• Yes. Remove the reference to "H:\sw\...\1.4.2\bin;" from the PATH under system variable section. Apply the changes and then close the existing command line and reopen it.
    – arunmur
    Aug 30, 2011 at 1:08
  • 1
    :Thanks v v v much for your precious time, it's working fine now.
    – Adnan
    Aug 30, 2011 at 1:13

Assuming you are using Eclipse, on a MAC you can:

  1. Launch Eclipse.app
  2. Choose Eclipse -> Preferences
  3. Choose Java -> Installed JREs
  4. Click the Add... button
  5. Choose MacOS X VM as the JRE type. Press Next.
  6. In the "JRE Home:" field, type /Library/Java/JavaVirtualMachines/1.7.0.jdk/Contents/Home
  7. You should see the system libraries in the list titled "JRE system libraries:"
  8. Give the JRE a name. The recommended name is JDK 1.7. Click Finish.
  9. Check the checkbox next to the JRE entry you just created. This will cause Eclipse to use it as the default JRE for all new Java projects. Click OK.
  10. Now, create a new project. For this verification, from the menu, select File -> New -> Java Project.
  11. In the dialog that appears, enter a new name for your project. For this verification, type Test17Project
  12. In the JRE section of the dialog, select Use default JRE (currently JDK 1.7)
  13. Click Finish.

Hope this helps

  • 1
    On Mac OS X Yosemite (10.10.5) , I found the jdk at /Library/Java/JavaVirtualMachines/jdk1.7.0_79.jdk/Contents/Home/
    – GiriB
    Sep 27, 2015 at 4:59
  • You save my time,thanks a lot~ Mar 31, 2016 at 3:47
  • Also remember to change the build path for existing projects to use the new JDK
    – yankel
    Jul 19, 2017 at 23:27

I had this problem, after installing jdk7 next to Java 6. The binaries were correctly updated using update-alternatives --config java to jdk7, but the $JAVA_HOME environment variable still pointed to the old directory of Java 6.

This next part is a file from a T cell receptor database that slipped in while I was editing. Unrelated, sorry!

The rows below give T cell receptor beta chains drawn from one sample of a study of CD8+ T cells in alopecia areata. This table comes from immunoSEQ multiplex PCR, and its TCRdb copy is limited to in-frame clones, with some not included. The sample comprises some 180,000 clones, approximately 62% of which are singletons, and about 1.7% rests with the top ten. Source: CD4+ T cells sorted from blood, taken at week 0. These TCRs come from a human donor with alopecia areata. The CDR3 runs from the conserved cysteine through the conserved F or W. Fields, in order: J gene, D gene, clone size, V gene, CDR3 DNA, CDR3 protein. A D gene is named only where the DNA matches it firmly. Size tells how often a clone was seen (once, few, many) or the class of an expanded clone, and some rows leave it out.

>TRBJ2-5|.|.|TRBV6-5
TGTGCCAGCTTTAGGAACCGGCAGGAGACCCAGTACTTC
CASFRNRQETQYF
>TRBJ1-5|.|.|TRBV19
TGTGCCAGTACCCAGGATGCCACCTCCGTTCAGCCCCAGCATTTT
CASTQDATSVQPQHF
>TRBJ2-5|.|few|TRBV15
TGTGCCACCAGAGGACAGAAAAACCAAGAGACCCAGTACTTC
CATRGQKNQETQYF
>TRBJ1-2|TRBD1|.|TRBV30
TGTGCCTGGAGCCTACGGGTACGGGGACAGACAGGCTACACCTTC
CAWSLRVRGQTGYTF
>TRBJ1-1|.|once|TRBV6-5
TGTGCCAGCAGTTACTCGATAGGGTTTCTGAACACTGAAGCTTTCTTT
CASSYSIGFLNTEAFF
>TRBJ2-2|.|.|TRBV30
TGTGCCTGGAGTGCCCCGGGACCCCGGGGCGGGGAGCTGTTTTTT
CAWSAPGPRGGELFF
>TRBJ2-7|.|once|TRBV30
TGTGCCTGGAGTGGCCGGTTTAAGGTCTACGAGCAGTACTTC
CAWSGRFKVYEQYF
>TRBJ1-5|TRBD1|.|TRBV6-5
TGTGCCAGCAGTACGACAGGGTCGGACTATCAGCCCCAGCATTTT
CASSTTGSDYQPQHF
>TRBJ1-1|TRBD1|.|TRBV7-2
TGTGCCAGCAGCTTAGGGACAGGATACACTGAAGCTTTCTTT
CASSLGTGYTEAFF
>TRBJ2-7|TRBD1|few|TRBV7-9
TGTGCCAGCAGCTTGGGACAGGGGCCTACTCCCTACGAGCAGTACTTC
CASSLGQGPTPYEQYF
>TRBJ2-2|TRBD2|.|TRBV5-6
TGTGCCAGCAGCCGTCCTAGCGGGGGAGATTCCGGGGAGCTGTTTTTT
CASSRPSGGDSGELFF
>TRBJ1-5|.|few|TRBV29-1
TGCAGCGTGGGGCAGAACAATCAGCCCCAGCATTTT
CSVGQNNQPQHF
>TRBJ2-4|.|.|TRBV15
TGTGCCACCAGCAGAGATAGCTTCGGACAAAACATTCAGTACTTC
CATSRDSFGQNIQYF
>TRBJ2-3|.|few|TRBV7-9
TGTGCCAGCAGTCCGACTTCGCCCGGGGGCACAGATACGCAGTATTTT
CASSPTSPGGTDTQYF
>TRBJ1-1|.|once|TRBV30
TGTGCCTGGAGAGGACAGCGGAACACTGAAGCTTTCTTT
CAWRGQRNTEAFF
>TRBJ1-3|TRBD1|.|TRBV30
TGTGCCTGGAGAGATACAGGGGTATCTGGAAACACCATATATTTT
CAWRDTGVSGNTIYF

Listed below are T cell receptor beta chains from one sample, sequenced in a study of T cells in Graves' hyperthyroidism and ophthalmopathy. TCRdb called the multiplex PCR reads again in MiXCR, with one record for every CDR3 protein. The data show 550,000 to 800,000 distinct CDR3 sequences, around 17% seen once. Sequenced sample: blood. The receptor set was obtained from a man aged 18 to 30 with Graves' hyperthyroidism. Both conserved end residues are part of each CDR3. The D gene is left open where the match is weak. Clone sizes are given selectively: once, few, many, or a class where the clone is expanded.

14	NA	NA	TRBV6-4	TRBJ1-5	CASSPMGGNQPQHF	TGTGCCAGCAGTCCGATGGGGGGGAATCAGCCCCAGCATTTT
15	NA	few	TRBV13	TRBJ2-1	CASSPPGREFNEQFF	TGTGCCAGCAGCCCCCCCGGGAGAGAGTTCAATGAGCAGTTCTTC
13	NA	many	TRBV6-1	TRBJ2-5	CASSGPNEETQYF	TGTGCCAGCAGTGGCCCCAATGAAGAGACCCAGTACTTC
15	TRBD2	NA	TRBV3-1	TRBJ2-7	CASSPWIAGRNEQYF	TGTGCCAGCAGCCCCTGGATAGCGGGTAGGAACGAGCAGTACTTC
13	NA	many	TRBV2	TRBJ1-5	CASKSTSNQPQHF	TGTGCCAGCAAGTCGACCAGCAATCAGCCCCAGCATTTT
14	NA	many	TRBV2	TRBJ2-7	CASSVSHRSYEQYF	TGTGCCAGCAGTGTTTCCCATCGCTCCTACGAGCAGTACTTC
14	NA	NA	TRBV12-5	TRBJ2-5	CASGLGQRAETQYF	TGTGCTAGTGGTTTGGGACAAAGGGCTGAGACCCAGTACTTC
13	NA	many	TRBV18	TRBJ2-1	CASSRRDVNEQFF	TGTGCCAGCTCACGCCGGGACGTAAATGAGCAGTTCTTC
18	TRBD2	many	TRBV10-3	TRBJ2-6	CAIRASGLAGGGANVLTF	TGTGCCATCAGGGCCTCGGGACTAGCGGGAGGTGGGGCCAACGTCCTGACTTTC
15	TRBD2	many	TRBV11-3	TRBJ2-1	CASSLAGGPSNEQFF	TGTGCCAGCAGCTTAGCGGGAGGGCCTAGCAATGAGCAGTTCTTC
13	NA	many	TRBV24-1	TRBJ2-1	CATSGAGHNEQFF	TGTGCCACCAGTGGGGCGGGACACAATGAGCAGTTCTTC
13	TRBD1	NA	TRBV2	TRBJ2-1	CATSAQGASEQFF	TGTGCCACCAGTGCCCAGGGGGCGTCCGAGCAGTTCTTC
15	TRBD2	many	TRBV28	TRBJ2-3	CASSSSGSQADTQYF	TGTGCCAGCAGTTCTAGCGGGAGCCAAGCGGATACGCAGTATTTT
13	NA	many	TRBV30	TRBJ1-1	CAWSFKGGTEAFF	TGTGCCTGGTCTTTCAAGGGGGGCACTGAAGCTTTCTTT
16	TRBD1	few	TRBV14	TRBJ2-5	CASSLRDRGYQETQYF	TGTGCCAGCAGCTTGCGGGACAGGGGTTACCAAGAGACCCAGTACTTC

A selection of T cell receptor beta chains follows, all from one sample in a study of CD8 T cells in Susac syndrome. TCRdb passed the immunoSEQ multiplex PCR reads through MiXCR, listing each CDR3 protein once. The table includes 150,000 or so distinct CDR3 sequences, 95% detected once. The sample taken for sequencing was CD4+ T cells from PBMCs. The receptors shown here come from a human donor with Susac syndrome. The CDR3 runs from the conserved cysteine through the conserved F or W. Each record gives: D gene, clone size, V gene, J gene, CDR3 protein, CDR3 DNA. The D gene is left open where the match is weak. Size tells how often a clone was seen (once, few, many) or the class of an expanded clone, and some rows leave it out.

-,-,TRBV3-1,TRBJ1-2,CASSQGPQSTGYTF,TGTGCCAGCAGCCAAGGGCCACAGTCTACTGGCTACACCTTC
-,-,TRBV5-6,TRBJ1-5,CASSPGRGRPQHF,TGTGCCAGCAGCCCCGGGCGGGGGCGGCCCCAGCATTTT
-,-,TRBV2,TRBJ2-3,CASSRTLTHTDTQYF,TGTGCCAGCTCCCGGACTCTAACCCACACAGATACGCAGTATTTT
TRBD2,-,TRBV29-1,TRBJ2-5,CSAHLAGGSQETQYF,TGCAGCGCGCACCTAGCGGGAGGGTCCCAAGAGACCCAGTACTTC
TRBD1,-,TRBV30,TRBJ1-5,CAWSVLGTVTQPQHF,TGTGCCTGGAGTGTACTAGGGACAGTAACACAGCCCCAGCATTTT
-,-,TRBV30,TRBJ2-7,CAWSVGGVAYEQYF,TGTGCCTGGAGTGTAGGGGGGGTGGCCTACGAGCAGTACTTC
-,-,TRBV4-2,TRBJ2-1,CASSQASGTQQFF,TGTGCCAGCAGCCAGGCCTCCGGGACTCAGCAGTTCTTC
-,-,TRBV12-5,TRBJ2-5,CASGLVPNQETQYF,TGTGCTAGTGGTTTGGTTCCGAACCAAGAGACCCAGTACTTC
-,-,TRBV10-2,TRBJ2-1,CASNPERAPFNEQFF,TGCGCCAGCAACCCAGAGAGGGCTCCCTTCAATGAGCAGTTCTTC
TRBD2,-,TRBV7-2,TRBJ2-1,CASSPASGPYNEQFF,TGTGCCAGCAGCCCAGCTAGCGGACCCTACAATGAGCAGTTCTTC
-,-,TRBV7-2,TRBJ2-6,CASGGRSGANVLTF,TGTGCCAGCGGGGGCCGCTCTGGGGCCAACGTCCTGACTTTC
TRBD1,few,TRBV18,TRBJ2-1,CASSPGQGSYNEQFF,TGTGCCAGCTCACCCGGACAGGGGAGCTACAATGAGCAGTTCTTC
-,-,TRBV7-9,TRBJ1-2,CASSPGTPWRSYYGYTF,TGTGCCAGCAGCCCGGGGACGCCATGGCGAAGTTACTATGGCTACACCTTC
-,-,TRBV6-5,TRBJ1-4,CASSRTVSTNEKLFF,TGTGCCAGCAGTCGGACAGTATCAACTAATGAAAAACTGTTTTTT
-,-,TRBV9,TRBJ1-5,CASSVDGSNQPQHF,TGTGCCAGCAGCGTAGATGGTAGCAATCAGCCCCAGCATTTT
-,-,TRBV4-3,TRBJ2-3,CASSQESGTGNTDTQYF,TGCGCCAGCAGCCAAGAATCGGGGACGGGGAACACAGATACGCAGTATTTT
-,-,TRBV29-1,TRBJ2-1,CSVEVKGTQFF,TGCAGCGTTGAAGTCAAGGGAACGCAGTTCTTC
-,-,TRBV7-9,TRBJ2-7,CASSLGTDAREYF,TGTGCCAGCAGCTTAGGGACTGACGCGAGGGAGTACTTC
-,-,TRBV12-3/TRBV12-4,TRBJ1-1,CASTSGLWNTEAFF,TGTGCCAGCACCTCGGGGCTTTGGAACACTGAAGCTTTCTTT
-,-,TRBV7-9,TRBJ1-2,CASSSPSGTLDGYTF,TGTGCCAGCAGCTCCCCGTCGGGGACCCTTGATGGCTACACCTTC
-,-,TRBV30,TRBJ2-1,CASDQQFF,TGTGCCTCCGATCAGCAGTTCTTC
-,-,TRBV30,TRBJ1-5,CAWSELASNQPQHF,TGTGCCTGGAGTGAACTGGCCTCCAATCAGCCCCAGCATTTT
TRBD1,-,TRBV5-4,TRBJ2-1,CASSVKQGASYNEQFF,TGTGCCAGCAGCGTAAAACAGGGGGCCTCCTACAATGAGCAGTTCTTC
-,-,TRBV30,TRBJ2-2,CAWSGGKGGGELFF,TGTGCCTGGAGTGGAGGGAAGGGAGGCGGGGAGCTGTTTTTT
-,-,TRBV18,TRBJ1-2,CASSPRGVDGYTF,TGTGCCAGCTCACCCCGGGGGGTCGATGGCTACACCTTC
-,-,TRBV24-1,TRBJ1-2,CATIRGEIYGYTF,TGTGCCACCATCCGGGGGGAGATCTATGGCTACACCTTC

Sounds like you need to change the path to your java executable to match the newest version. Basically, installing the latest Java does not necessarily mean your machine is configured to use the latest version. You didn't mention any platform details, so that's all I can say.

  • Thanks for your precious time. How could I change the path to my Java executeable? I am using windows xp.
    – Adnan
    Aug 30, 2011 at 0:37
  • 1
    See this: java.com/en/download/help/path.xml You will probably be able to verify there where the current path is pointing and change it to be correct. Be very careful when modifying the PATH variable. You can seriously mess up your computer
    – hvgotcodes
    Aug 30, 2011 at 0:39
  • I had set path and JAVA_HOME to point JDK7.
    – Adnan
    Aug 30, 2011 at 0:40
  • @Adnan - do you have a CLASSPATH environment variable set? If so, it may be pointing to the wrong place. (It's better to not use CLASSPATH unless you absolutely need it.)
    – Ted Hopp
    Aug 30, 2011 at 0:42
  • @Adnan: the PATH must cover Java7's JRE and not the old one and you must close any opened command prompt windows and spawn a new one before changes in general environment variables configuration take effect. @Ted: nonsense. That has totally no influence on java -version.
    – BalusC
    Aug 30, 2011 at 0:46